Jane was an aspiring writer, who, like everyone else before her, parachuted fearlessly into the writing jungle. And, like everybody else, she got hung up on a tree with her parachute. That tree was the sub craft How to Write in Limited POV.
Looking around, she notices a hundred more trees on which other aspiring writers are hanging with their parachutes. She cuts the parachute lines, drops to the ground, makes a summersault forward, and jumps to her feet. Around her, writers of all ages are cutting paths through the thicket.
“Help?” She calls.
Well-meant answers arrive from all directions.
”Create an interesting character and give her a great goal.”
“Write what you want to read.”
“Create a sense of wonder.”
“The more conflict, the better.”
“Don’t write to get published.”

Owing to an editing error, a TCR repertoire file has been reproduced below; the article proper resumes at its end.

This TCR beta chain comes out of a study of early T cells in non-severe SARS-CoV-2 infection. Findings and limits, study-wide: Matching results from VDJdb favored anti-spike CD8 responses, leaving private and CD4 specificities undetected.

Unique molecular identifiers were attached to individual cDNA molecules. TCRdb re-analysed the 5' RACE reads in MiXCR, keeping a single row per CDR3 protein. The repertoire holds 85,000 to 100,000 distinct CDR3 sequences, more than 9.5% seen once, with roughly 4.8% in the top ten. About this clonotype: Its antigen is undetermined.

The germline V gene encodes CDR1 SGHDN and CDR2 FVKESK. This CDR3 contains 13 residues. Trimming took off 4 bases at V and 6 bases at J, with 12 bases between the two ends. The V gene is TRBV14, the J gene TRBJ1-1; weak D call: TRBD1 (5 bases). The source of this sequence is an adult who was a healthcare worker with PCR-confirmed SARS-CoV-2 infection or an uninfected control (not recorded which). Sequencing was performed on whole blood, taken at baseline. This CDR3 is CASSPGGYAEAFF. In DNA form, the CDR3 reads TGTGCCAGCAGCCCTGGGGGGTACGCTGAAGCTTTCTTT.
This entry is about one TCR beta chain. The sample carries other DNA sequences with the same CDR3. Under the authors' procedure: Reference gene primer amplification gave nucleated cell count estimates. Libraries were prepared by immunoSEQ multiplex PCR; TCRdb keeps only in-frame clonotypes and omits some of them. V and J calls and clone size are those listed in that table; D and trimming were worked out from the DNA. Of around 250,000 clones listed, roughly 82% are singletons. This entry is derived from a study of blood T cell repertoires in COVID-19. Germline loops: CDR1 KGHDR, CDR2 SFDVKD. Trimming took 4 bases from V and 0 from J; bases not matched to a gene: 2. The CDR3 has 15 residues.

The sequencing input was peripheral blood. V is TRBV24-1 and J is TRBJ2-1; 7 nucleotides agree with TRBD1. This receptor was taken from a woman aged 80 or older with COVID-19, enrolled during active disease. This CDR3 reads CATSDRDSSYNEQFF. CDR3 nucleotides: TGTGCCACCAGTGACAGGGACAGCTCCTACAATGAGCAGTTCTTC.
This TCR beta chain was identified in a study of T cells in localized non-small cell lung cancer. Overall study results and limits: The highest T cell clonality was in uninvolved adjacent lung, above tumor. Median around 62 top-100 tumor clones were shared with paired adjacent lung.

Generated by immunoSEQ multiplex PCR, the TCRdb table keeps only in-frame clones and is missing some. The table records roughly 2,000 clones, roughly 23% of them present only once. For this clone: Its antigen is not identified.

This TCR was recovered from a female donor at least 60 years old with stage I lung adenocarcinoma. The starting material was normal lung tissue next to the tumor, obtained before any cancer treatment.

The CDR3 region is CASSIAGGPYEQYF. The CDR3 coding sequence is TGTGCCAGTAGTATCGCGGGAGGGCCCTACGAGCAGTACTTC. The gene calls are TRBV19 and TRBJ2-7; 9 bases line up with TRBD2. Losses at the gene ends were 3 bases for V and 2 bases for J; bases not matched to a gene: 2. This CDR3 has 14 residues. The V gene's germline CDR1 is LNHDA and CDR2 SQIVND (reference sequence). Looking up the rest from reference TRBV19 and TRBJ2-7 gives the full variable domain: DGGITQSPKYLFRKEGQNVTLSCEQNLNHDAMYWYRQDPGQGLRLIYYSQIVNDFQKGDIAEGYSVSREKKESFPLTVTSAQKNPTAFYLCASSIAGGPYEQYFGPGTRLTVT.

“Don’t worry about being a good writer, just write.”
“Grab the reader.”
“Be captivating. Or memorable.”
“Create an emotional connection.”
“Keep the reader turning pages.”
“Keep the reader curious.”
This isn’t helping. Jane scans the area. She can’t see more than ten meters into the thicket. How she wishes she had a map and a navigation system.
Five years later, Jane is still cutting her way through the writing jungle. She already crossed the suspense valley, ascended the romance mountain, and walked the Hero’s Journey track, but she still doesn’t have a map or navigation system.
Most writing books specialize in one or two crafts, but none focuses on the overview (yep that’s a paradox). Until now. The map and navs are finally here: The Eight Crafts of Writing and the supplementary book The Eight Crafts Navigation System.